Importance of Crossing a Cheque – What is the significance of crossing a cheque. How and who can cancel the crossing of cheque? As we know, Cheque is a negotiable instrument defined under Section 123-131 of Negotiable Instrument Act 1881. Crossing is an important characterstic of cheque which provides an additional security to cheque. A person issue cheque to an intended person to make payment but in between the realisation process, cheque may be lost or stolen going into wrong hands. Therefore, crossing of cheque protect both the parties drawer and payee.
What is meant by Crossing of Cheque?
Crossing of Cheque refers to two parallel oblique or vertical lines across the cheque on top left hand corner or in top middle. In simple words, crossing a cheque refers to specified instruction on the way it is to be redeemed.
When a cheque is crossed, it can’t be encashed by the holder at bank counter. Crossing means that the amount of cheque can only be recovered from a specified banker and credited to payee account.
There are two types of Crossing – General Crossing and Special Crossing.
In General Crossing, two transverse parallel lines are drawn by the drawer of the Cheque with or without words “NOT NEGOTIABLE” in between parallel lines. Such a crossing is called General Crossing. Words such as ‘and Company’ or ‘& Co’ may be written between two parallel lines. “Account Payee” or “A/c payee” is written between two parallel lines. Cheques which are generally crossed by the drawer can only be paid into a bank account of the payee whose name written on the cheque.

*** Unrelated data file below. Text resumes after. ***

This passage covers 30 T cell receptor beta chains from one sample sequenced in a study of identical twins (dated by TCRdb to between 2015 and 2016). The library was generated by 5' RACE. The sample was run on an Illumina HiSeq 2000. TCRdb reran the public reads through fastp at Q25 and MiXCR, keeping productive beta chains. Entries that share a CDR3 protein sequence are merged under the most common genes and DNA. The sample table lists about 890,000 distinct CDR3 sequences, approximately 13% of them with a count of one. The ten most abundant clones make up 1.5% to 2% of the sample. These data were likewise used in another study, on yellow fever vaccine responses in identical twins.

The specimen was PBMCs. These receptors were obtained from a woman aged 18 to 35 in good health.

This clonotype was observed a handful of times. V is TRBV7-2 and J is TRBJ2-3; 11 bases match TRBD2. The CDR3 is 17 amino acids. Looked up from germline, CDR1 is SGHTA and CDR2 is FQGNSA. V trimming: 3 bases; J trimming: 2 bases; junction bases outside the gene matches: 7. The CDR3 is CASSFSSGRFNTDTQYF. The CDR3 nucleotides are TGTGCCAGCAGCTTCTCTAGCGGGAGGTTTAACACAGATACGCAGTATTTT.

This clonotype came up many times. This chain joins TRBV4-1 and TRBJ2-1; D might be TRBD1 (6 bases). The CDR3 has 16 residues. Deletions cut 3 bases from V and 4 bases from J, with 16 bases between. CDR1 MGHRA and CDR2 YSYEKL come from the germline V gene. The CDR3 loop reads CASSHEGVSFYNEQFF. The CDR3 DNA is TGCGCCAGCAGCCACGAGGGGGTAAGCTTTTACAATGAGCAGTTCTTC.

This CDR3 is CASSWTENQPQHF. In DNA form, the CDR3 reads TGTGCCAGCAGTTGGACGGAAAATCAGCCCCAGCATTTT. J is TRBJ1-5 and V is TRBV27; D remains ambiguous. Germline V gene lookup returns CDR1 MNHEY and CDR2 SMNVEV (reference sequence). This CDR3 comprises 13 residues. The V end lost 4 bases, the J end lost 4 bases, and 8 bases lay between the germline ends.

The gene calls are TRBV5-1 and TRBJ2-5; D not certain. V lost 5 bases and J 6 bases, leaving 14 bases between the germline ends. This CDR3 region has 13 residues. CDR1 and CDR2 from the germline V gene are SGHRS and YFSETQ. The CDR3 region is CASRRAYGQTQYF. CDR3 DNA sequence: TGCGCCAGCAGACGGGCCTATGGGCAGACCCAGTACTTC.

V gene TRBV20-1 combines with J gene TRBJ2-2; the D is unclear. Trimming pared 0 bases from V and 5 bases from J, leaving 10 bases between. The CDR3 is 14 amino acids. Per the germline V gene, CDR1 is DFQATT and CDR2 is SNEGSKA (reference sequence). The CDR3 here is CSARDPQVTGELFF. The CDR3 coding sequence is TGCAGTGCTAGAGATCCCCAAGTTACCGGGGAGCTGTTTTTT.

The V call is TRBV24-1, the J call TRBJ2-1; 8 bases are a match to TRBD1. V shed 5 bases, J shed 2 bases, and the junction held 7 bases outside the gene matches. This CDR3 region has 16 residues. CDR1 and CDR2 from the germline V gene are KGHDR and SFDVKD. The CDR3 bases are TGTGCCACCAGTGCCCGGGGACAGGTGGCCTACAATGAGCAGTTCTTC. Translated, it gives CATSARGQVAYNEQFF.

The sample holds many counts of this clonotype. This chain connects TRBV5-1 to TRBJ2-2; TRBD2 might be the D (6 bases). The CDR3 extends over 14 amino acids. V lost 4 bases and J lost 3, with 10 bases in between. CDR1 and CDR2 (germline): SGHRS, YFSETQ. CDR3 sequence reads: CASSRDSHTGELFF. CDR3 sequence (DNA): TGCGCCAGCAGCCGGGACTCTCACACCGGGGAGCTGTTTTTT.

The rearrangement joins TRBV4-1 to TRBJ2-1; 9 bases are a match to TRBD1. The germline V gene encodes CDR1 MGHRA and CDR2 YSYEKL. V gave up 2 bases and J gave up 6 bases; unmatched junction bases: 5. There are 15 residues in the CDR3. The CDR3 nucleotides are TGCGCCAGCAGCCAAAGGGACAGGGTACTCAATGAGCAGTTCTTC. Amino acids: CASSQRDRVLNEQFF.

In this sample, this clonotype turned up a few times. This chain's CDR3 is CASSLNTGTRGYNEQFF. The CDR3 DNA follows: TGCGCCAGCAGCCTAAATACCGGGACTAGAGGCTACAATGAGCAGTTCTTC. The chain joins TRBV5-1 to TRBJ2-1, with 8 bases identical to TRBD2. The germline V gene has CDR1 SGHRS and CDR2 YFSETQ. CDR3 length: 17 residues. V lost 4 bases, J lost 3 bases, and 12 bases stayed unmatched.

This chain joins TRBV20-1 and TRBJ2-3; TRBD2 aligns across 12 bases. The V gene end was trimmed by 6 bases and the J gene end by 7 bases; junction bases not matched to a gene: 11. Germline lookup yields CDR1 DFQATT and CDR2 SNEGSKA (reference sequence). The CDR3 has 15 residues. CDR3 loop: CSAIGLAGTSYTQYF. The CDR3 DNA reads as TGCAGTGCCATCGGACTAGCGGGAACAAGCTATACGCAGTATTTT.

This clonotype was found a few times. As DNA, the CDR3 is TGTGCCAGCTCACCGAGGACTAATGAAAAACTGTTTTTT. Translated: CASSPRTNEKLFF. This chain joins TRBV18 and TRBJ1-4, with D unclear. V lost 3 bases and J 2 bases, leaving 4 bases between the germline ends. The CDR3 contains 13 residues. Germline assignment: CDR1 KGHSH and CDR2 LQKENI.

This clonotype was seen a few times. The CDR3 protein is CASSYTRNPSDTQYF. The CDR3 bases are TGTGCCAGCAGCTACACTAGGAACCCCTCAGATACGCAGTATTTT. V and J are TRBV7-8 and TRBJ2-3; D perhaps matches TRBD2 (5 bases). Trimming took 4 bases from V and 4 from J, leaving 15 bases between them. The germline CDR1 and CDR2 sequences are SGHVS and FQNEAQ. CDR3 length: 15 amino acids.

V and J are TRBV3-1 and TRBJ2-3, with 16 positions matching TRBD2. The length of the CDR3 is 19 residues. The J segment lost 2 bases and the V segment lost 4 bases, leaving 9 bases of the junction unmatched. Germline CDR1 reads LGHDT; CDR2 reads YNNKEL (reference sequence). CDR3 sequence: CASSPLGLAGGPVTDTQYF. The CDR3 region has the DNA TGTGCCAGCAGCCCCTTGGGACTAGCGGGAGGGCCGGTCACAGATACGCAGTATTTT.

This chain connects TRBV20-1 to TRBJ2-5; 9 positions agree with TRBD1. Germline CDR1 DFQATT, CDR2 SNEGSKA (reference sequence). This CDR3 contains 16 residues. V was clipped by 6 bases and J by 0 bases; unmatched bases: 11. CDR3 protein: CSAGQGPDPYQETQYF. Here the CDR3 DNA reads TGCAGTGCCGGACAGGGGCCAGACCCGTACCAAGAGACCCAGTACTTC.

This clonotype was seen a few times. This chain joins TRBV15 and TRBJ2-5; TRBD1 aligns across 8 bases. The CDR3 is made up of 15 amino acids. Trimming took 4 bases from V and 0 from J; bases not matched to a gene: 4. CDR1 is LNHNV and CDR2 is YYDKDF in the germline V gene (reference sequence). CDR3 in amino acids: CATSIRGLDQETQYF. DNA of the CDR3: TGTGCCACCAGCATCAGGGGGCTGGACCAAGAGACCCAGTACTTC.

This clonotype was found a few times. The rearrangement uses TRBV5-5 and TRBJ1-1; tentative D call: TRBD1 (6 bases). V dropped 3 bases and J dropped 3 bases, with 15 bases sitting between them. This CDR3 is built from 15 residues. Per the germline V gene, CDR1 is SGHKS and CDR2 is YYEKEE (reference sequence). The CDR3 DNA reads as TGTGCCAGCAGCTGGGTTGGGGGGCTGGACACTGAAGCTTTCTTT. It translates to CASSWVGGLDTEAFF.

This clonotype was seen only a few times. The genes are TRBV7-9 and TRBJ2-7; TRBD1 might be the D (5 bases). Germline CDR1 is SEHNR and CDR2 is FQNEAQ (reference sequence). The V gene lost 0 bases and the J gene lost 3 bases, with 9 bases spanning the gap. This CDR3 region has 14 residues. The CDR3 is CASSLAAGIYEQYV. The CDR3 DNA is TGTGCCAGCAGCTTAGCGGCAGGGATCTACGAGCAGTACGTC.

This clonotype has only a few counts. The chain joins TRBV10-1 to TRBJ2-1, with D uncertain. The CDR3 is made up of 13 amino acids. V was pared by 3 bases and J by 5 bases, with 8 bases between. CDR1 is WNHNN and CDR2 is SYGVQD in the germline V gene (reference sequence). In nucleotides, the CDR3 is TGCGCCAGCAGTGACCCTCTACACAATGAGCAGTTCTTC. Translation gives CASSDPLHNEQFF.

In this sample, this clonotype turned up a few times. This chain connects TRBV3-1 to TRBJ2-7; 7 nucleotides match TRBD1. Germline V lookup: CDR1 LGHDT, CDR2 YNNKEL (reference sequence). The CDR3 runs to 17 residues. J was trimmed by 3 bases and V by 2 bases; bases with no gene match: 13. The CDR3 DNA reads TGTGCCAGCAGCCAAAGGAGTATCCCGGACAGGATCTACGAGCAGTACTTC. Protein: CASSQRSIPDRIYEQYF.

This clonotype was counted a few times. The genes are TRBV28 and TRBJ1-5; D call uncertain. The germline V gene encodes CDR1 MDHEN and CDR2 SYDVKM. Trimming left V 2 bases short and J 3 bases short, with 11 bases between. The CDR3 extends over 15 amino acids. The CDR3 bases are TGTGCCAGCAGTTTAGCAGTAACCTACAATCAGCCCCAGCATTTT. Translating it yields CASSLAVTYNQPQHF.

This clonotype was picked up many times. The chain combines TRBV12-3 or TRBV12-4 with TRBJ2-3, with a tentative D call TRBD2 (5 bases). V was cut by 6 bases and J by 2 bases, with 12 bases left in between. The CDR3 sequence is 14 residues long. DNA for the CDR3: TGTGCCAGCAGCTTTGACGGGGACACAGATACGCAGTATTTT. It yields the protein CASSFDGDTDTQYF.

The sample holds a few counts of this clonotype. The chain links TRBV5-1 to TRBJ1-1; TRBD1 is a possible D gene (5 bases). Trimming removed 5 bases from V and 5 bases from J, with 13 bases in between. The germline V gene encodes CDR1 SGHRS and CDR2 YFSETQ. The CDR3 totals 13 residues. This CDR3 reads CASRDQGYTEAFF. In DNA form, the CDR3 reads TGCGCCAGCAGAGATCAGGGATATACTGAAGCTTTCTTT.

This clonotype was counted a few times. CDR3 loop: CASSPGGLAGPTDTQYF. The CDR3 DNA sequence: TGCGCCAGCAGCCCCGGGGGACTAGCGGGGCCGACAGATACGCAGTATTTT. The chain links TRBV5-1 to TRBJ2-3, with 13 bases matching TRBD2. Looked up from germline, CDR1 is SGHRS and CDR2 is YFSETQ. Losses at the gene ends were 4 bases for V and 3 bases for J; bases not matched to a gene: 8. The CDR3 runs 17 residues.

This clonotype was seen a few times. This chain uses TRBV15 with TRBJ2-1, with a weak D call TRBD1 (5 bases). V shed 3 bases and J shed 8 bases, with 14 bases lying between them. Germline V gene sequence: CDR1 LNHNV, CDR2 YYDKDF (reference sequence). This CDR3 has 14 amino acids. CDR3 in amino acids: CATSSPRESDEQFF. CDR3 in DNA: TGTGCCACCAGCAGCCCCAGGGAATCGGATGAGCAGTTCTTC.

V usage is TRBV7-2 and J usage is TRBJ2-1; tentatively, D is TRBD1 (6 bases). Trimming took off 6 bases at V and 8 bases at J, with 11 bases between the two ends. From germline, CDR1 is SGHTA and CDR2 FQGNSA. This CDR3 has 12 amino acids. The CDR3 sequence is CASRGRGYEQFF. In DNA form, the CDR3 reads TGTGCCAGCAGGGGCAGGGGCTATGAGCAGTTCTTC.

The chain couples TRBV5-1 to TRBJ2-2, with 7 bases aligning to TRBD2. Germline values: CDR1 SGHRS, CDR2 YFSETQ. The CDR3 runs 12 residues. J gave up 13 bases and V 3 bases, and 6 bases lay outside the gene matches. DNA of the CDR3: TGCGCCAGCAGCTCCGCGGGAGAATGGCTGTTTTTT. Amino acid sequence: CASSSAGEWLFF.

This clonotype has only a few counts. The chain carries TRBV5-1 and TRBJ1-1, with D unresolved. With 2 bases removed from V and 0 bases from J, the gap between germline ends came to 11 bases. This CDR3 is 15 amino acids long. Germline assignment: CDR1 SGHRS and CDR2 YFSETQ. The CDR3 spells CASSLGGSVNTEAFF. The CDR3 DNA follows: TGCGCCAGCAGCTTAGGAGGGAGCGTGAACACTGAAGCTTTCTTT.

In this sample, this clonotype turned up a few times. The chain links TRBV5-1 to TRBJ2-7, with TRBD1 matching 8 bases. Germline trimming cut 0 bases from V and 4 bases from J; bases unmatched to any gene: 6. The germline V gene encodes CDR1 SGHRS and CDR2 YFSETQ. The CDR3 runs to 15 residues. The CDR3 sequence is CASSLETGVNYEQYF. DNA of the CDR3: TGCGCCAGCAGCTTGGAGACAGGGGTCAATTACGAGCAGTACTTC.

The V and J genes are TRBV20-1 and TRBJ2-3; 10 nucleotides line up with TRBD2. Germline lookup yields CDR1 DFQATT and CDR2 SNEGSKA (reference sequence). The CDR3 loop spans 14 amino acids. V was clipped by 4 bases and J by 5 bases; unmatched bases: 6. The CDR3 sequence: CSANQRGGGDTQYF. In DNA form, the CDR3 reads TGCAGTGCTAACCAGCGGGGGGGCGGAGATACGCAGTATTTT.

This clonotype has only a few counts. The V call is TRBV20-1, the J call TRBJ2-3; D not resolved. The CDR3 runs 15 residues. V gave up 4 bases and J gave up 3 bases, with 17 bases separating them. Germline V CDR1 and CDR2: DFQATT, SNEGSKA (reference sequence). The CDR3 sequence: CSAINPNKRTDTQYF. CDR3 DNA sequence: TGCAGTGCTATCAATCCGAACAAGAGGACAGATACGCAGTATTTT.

In case of special crossing, drawer imposes restrictions on collecting or paying banker by writing particular bank’s name between two parallel lines. For example, “Canara Bank” , in this case the respective restrictions mandate to pay the cheque through Canara Bank (acting as collecting banker) only.
We had discussed already about effect of different types of crossing of cheque in our previous articles.
Who can cancel the crossing of Cheque?
Crossing on a cheque can be cancelled by the drawer or issuer of the cheque, writing that “Crossing is cancelled” and putting full signature verifying the crossing cancellation.
Importance of Crossing a Cheque
- A crossed cheque can’t be encashed by the holder or bearer at bank counter. Therefore, it protects both the parties.
- A crossed cheque can only be realized in the payee’s account in case of A/c Payee Crossing.
- Crossing a cheque provides protection to issuer of cheque against fraud.
- Unlike *open cheque, it can easily be detected who encashed the cheque in case of crossed cheque.
- A crossed cheque avoid the fraud which can take place in case said cheque is lost or stolen.
In case, if a bank fails to comply with the crossing it amounts to a breach of contract of the bank with its customer. A bank can’t debit drawer’s account without compliance with crossing on the cheque. Bank will be liable to pay for any losses arising out to the drawer or payee.